Brent is latest local authority to act to protect office space
Brent has become the latest London council to clamp down on the office-to-resi free-for-all.
The north London borough has issued an Article 4 direction meaning that developers will need to apply for planning permission to convert office and light industrial space into homes.
The move is a response to permitted development rights which the government introduced in 2013.
Permitted development allows developers to bypass the full planning system for certain projects such as converting office space into homes.
Ministers said it would help tackle the housing crisis but local authorities became concerned by the loss of other classes of property including affordable workspace.
It also led to poor quality conversions, as BD’s housing columnist and Levitt Bernstein head of research, Julia Park, has shown in east London (pictured).
Shama Tatler, Brent council’s cabinet member for regeneration, highways and planning, said the council had been concerned that developers could convert properties in a “piecemeal way” that didn’t consider the quality or design of the property, or the loss of employment space.
She said: “As every planning application is considered on its merits, by making developers apply for planning permission, it won’t stop the new homes that we need from being built, but it will allow us to ensure that the new homes meet our standards, that local issues are taken into account, that local people are properly consulted and that we ensure suitable levels of affordable accommodation are secured in each scheme.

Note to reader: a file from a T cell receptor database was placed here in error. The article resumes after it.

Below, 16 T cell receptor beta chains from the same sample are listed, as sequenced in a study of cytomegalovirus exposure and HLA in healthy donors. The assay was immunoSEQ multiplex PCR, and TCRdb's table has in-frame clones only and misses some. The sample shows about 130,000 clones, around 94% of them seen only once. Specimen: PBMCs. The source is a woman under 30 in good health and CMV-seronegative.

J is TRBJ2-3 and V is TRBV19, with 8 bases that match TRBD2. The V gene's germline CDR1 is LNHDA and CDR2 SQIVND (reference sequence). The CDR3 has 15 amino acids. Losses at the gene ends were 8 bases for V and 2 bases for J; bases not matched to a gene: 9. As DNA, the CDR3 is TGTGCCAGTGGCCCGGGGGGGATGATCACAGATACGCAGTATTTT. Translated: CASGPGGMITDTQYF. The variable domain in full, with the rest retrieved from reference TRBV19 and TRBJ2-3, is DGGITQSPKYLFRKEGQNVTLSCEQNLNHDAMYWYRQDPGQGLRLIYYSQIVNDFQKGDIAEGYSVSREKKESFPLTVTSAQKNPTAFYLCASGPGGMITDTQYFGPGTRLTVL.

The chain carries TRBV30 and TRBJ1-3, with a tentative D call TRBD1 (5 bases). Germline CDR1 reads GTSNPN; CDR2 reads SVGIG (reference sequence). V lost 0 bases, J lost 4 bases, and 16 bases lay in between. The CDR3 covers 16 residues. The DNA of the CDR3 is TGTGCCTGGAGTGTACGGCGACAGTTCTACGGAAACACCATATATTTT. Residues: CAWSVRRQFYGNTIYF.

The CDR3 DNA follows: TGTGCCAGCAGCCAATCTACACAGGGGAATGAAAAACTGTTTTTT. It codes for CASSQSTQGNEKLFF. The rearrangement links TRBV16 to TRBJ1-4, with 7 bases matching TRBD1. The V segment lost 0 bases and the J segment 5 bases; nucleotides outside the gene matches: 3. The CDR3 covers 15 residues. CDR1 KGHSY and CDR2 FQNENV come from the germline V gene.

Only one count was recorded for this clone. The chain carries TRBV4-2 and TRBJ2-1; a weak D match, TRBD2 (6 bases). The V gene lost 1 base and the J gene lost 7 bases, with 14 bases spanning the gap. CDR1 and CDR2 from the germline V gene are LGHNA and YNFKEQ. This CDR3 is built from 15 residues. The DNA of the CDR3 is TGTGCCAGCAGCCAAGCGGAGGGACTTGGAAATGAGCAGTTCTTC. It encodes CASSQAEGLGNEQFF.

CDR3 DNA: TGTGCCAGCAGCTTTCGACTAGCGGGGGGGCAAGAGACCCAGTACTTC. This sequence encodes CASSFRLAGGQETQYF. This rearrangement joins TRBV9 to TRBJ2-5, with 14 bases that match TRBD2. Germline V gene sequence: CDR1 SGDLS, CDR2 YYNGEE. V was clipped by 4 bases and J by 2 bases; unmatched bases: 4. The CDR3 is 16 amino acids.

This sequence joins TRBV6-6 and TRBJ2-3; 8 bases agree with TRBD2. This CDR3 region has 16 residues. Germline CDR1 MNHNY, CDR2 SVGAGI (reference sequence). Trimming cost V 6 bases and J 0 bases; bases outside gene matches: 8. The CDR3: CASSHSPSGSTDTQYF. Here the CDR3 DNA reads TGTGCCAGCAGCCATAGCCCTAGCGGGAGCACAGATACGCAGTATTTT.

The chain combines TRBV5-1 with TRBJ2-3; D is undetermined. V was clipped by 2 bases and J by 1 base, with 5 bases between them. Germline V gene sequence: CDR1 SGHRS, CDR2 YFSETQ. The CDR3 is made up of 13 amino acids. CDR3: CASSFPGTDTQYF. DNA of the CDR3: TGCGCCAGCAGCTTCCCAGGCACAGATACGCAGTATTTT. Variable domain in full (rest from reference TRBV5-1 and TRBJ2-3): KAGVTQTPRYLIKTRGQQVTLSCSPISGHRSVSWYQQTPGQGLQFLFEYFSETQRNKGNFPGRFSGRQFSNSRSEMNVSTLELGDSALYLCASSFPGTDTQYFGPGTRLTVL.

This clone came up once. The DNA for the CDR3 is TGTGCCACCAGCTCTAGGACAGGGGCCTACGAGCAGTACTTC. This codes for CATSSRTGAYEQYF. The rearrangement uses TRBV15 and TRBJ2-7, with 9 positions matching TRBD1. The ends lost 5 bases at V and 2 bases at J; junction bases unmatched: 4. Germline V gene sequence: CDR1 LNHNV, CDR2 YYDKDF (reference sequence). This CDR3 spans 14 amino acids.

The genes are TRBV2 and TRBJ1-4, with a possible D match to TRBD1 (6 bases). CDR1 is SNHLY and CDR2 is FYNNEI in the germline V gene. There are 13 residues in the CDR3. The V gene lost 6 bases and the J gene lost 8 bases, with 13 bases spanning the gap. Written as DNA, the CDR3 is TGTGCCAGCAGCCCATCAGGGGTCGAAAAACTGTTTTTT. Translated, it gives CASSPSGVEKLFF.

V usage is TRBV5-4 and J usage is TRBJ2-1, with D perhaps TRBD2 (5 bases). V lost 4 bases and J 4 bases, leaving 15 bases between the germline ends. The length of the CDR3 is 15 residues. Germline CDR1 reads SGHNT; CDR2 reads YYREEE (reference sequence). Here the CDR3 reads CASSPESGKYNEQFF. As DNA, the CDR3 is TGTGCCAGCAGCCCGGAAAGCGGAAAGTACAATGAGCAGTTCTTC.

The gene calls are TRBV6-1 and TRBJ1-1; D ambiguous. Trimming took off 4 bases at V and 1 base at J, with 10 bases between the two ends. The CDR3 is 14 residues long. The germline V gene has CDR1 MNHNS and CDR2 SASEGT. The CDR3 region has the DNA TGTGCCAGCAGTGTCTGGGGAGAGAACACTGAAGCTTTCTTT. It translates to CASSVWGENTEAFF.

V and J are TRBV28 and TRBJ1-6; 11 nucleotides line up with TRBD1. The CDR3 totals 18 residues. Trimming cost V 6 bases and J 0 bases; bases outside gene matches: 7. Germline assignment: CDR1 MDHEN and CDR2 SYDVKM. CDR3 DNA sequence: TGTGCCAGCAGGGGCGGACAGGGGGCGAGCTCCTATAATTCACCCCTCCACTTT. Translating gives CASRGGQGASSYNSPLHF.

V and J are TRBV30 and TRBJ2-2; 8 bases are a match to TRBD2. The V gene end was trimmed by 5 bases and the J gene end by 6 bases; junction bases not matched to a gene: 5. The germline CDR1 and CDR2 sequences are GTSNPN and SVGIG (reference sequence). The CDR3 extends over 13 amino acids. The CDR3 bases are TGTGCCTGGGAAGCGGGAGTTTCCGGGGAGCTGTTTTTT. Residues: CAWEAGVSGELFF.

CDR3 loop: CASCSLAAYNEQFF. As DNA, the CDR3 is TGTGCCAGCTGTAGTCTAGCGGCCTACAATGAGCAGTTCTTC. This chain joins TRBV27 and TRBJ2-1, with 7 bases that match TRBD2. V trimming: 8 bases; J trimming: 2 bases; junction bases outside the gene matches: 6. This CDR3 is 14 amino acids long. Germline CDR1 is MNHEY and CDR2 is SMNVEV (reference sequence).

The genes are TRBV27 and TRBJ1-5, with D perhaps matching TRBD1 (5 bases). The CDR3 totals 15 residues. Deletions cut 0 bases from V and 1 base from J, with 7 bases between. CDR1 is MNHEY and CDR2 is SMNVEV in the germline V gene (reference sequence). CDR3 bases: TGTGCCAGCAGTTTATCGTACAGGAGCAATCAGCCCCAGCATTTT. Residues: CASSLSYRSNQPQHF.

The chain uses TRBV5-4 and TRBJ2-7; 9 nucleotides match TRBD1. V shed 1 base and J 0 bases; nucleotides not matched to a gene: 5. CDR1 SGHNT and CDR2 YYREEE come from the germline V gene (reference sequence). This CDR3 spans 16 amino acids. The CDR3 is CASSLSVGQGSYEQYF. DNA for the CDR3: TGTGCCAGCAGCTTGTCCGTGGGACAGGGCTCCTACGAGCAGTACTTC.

“By going the planning route, we also have the opportunity to weigh up the economic benefits and disadvantages of each scheme to see if the loss of local employment space is acceptable and what the wider benefits might be for Brent residents.”
Other London boroughs have already taken steps to address permitted development.
Last year Lambeth restricted office-to-residential conversions using Article 4, in order to protect workspace in key parts of the borough and to make ensure housing schemes were up to standard.
Hackney issued an Article 4 direction to protect the borough’s launderettes and warehouses, while both Southwark and Wandsworth have used the measure to protect pubs.
Westminster issued an Article 4 direction to prevent its high streets from being overrun by non-retail businesses such as estate agents.